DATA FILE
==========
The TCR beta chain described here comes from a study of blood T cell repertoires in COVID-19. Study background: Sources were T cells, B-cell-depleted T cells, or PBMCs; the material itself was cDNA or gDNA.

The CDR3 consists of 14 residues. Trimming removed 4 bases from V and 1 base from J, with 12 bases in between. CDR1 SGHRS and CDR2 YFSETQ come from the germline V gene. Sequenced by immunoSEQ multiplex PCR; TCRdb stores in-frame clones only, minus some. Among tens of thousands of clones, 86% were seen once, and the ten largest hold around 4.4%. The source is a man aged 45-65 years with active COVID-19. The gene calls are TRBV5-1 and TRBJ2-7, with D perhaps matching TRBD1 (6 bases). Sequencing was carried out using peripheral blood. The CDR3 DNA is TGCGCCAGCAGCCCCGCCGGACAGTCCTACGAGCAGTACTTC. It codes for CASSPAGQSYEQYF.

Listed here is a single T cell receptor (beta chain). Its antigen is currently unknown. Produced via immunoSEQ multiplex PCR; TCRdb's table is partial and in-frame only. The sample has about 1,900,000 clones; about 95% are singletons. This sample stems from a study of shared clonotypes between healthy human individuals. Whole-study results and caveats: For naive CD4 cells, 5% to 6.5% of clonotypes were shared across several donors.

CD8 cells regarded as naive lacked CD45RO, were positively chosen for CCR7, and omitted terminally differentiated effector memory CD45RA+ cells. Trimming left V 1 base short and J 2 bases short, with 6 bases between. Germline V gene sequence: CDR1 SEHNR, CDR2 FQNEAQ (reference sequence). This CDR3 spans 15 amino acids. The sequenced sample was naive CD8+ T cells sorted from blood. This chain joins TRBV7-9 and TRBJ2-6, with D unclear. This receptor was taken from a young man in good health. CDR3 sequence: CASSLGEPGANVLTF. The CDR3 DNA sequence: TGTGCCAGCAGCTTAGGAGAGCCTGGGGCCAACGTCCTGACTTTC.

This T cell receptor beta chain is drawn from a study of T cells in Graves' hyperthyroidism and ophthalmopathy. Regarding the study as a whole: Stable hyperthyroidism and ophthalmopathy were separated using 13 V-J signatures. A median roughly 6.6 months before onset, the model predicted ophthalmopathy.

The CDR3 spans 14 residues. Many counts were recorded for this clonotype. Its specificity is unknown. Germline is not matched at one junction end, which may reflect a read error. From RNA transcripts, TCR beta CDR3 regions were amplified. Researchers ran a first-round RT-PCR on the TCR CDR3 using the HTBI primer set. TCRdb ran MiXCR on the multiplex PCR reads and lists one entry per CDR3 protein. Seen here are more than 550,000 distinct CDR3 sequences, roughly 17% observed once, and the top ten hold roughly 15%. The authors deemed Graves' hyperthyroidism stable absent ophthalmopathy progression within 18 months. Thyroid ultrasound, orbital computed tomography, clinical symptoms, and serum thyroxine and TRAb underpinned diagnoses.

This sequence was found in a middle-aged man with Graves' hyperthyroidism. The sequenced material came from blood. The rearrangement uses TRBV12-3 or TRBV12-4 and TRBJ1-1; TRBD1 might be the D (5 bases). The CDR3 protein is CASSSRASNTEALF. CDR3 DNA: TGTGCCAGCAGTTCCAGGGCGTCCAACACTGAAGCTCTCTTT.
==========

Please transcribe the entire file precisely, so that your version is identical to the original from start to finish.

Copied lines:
The TCR beta chain described here comes from a study of blood T cell repertoires in COVID-19. Study background: Sources were T cells, B-cell-depleted T cells, or PBMCs; the material itself was cDNA or gDNA.

The CDR3 consists of 14 residues. Trimming removed 4 bases from V and 1 base from J, with 12 bases in between. CDR1 SGHRS and CDR2 YFSETQ come from the germline V gene. Sequenced by immunoSEQ multiplex PCR; TCRdb stores in-frame clones only, minus some. Among tens of thousands of clones, 86% were seen once, and the ten largest hold around 4.4%. The source is a man aged 45-65 years with active COVID-19. The gene calls are TRBV5-1 and TRBJ2-7, with D perhaps matching TRBD1 (6 bases). Sequencing was carried out using peripheral blood. The CDR3 DNA is TGCGCCAGCAGCCCCGCCGGACAGTCCTACGAGCAGTACTTC. It codes for CASSPAGQSYEQYF.

Listed here is a single T cell receptor (beta chain). Its antigen is currently unknown. Produced via immunoSEQ multiplex PCR; TCRdb's table is partial and in-frame only. The sample has about 1,900,000 clones; about 95% are singletons. This sample stems from a study of shared clonotypes between healthy human individuals. Whole-study results and caveats: For naive CD4 cells, 5% to 6.5% of clonotypes were shared across several donors.

CD8 cells regarded as naive lacked CD45RO, were positively chosen for CCR7, and omitted terminally differentiated effector memory CD45RA+ cells. Trimming left V 1 base short and J 2 bases short, with 6 bases between. Germline V gene sequence: CDR1 SEHNR, CDR2 FQNEAQ (reference sequence). This CDR3 spans 15 amino acids. The sequenced sample was naive CD8+ T cells sorted from blood. This chain joins TRBV7-9 and TRBJ2-6, with D unclear. This receptor was taken from a young man in good health. CDR3 sequence: CASSLGEPGANVLTF. The CDR3 DNA sequence: TGTGCCAGCAGCTTAGGAGAGCCTGGGGCCAACGTCCTGACTTTC.

This T cell receptor beta chain is drawn from a study of T cells in Graves' hyperthyroidism and ophthalmopathy. Regarding the study as a whole: Stable hyperthyroidism and ophthalmopathy were separated using 13 V-J signatures. A median roughly 6.6 months before onset, the model predicted ophthalmopathy.

The CDR3 spans 14 residues. Many counts were recorded for this clonotype. Its specificity is unknown. Germline is not matched at one junction end, which may reflect a read error. From RNA transcripts, TCR beta CDR3 regions were amplified. Researchers ran a first-round RT-PCR on the TCR CDR3 using the HTBI primer set. TCRdb ran MiXCR on the multiplex PCR reads and lists one entry per CDR3 protein. Seen here are more than 550,000 distinct CDR3 sequences, roughly 17% observed once, and the top ten hold roughly 15%. The authors deemed Graves' hyperthyroidism stable absent ophthalmopathy progression within 18 months. Thyroid ultrasound, orbital computed tomography, clinical symptoms, and serum thyroxine and TRAb underpinned diagnoses.

This sequence was found in a middle-aged man with Graves' hyperthyroidism. The sequenced material came from blood. The rearrangement uses TRBV12-3 or TRBV12-4 and TRBJ1-1; TRBD1 might be the D (5 bases). The CDR3 protein is CASSSRASNTEALF. CDR3 DNA: TGTGCCAGCAGTTCCAGGGCGTCCAACACTGAAGCTCTCTTT.